# Efficient Sequential Decision Making

### http://www2.eecs.berkeley.edu/Pubs/TechRpts/2017/EECS-2017-94.pdf

This thesis studies three problems in sequential decision making across two different frameworks. The first framework we consider is online learning: for each round of a \$T\$ round repeated game, the learner makes a prediction, the adversary observes this prediction and reveals the true outcome, and the learner suffers some loss based on the accuracy of the prediction. The learner's aim is to minimize the regret, which is defined to be the difference between the learner's cumulative loss and the cumulative loss of the best prediction strategy in some class. We study the minimax strategy, which guarantees the lowest regret against all possible adversary strategies. In general, computing the minimax strategy is exponential in \$T\$; we focus on two setting where efficient algorithms are possible.

The first is prediction under squared Euclidean loss. The learner predicts a point in \$Reals^d\$ and the adversary is constrained to respond with a point in some compact set. The regret is with respect to the single best prediction in the set. We compute the minimax strategy and the value of the game for any compact set and show that the value is the product of a horizon-dependent constant and the squared radius of the smallest enclosing ball of the set. We also present the optimal strategy of the adversary for two important sets: ellipsoids and polytopes that intersect their smallest enclosing ball at all vertices. The minimax strategy can be cast as a simple shrinkage of the past data towards the center of this minimum enclosing ball, where the shrinkage factor can be efficiently computed before the start of the game. Noting that the value does not have any explicit dimension dependence, we then extend these results to Hilbert space, finding, once again, that the value is proportional to the squared radius of the smallest enclosing ball.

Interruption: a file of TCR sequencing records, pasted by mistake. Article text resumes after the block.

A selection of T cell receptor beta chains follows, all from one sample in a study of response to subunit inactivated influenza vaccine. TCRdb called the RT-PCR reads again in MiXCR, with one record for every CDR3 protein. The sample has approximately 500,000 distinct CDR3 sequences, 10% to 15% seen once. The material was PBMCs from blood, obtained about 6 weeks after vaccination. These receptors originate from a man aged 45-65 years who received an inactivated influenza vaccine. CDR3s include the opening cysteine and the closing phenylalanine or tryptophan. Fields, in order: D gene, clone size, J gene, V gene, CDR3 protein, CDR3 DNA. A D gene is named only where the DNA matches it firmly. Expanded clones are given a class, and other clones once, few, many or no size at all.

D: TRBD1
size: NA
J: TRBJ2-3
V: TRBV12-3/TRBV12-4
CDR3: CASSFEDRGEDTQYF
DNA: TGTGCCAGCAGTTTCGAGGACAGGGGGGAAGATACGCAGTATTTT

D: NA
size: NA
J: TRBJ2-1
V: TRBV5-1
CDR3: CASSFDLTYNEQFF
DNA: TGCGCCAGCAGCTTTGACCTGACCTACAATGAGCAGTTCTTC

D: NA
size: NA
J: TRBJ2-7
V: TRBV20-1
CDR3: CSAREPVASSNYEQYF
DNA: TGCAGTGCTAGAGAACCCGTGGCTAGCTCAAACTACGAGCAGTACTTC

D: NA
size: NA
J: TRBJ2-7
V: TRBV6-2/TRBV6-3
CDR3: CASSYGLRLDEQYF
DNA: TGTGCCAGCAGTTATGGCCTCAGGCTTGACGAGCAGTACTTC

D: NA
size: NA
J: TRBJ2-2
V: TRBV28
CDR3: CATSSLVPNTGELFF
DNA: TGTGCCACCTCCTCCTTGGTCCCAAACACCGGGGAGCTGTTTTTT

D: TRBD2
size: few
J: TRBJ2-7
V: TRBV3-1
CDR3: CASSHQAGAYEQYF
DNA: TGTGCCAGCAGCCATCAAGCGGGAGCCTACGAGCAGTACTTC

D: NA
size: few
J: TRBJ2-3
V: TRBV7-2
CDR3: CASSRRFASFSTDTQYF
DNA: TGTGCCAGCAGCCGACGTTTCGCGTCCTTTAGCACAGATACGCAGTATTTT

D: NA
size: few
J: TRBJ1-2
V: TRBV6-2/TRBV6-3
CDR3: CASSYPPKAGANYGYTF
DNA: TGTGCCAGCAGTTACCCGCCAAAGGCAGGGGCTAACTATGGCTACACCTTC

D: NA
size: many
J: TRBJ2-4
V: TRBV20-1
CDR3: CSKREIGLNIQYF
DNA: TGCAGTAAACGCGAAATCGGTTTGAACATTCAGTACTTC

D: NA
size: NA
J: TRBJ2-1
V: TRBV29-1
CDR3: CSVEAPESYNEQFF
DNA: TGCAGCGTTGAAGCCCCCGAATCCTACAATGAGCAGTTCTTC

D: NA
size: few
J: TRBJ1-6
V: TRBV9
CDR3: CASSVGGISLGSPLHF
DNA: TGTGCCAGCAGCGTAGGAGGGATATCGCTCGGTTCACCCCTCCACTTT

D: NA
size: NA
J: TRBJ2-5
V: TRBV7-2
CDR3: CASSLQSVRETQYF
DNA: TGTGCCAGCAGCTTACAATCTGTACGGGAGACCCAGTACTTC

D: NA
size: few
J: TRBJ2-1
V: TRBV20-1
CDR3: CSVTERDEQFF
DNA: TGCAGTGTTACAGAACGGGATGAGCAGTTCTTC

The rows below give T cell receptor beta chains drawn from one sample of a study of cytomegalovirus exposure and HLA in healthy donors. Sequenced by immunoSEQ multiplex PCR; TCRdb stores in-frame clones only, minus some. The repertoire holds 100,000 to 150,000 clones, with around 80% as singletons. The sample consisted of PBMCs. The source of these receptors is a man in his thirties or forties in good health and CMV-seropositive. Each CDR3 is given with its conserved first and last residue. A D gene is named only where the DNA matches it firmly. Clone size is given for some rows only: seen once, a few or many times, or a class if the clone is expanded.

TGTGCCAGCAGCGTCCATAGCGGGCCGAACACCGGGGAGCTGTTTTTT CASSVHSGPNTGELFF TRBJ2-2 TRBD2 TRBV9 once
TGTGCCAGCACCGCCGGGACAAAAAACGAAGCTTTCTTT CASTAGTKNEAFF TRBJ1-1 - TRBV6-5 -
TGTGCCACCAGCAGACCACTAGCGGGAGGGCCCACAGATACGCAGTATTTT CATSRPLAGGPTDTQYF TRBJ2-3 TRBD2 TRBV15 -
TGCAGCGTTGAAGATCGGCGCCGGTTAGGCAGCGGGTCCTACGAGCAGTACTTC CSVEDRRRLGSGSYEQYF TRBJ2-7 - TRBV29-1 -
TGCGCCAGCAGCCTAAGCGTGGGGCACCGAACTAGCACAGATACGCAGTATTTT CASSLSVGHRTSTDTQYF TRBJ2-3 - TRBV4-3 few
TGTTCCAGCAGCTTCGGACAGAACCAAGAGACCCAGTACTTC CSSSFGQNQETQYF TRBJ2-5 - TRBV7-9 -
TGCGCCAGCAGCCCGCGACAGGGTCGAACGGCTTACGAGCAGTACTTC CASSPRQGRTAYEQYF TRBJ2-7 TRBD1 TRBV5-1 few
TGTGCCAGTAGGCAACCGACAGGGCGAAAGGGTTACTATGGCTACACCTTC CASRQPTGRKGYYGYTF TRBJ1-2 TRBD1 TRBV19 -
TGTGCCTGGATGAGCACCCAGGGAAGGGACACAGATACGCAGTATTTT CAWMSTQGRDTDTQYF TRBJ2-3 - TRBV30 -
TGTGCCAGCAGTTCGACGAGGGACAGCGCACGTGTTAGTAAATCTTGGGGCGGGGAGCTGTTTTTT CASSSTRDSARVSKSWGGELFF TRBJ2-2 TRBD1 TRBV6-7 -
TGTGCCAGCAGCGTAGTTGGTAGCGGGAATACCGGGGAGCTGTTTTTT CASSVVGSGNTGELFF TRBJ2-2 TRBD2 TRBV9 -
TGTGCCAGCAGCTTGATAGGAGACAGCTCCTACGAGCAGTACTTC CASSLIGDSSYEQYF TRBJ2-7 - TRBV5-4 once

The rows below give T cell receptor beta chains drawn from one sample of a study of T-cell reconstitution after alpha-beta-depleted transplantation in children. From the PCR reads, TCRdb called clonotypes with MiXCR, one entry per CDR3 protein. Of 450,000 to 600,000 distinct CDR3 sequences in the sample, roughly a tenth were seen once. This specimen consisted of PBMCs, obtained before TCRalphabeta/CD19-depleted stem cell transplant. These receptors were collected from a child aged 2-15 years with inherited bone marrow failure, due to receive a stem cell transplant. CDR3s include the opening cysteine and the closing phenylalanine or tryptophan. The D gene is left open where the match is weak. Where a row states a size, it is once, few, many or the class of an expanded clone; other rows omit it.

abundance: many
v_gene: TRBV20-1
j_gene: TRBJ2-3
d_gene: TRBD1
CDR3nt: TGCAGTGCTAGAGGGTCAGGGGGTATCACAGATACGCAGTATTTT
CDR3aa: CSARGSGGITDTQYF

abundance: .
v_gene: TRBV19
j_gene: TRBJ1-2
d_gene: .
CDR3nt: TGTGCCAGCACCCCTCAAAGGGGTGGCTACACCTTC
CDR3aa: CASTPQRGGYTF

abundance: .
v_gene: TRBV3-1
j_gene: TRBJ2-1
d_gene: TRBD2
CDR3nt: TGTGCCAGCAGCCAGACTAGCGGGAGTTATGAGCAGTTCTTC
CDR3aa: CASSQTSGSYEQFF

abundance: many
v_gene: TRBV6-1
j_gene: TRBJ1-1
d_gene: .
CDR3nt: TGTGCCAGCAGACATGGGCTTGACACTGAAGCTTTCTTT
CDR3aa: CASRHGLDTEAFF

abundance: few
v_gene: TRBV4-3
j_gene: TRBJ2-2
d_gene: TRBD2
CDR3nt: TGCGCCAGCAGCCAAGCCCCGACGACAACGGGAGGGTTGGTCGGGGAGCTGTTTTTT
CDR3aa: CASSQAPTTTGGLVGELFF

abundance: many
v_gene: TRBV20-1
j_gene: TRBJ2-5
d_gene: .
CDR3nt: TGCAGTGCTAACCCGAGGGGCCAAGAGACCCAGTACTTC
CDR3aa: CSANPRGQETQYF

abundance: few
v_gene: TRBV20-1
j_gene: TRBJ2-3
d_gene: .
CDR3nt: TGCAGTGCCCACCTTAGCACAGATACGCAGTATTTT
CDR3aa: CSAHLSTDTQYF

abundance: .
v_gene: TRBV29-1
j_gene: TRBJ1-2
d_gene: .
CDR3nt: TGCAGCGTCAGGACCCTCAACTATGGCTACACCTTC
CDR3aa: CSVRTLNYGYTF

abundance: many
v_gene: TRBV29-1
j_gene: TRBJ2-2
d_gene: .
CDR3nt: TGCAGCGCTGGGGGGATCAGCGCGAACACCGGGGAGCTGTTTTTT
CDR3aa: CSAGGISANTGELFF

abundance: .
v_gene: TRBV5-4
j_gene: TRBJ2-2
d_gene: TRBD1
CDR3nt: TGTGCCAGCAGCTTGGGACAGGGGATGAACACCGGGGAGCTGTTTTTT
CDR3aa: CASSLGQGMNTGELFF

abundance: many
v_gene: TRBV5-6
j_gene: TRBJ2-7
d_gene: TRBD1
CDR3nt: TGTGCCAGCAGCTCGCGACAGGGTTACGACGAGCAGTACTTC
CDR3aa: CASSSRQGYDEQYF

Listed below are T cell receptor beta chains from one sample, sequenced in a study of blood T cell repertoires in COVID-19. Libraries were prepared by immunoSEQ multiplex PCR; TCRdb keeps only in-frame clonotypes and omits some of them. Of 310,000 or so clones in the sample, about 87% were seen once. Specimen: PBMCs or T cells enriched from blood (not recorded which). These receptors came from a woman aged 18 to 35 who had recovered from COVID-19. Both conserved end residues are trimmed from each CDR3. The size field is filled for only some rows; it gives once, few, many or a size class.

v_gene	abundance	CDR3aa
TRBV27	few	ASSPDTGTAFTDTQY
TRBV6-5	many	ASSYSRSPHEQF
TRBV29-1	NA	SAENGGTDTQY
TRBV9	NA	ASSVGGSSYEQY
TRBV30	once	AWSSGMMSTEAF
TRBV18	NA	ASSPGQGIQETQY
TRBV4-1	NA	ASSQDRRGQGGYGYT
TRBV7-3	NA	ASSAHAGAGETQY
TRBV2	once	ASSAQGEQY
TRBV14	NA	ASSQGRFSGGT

The second setting where we derive efficient minimax strategies is online linear regression. At the start of each round, the adversary chooses and reveals a vector of covariates. The

regret is defined with respect to the best linear function of the covariates. We show that the minimax strategy is an easily computed linear predictor, provided that the adversary adheres to some natural constraints that prevent him from misrepresenting the scale of the problem. This strategy is horizon-independent: regardless of the length of the game, this strategy incurs no more regret than any strategy that has knowledge of the number of rounds. We also provide an interpretation of the minimax algorithm as a follow-the-regularized-leader strategy with a data-dependent regularizer and obtain an explicit expression for the minimax regret.

We then turn to the second framework, reinforcement learning. More specifically, we consider the problem of controlling a Markov decision process (MDP) with a large state-space. Since it is intractable to compete with the optimal policy for large scale problems, we pursue the more modest goal of competing with a low-dimensional family of policies. Specifically, we restrict the variables of the dual linear program to lie in some low-dimensional subspace, and show that we can find a policy that performs almost as well as the best policy in this class. We derive separate results for the average cost and discounted cost cases. Most importantly, the complexity of our method depends on the size of the comparison class but not the size of the state-space. Preliminary experiments show the effectiveness of the proposed algorithms in a queuing application.

BibTeX citation:

```@phdthesis{Malek:EECS-2017-94,
Author = {Malek, Alan},
Title = {Efficient Sequential Decision Making},
School = {EECS Department, University of California, Berkeley},
Year = {2017},
Month = {May},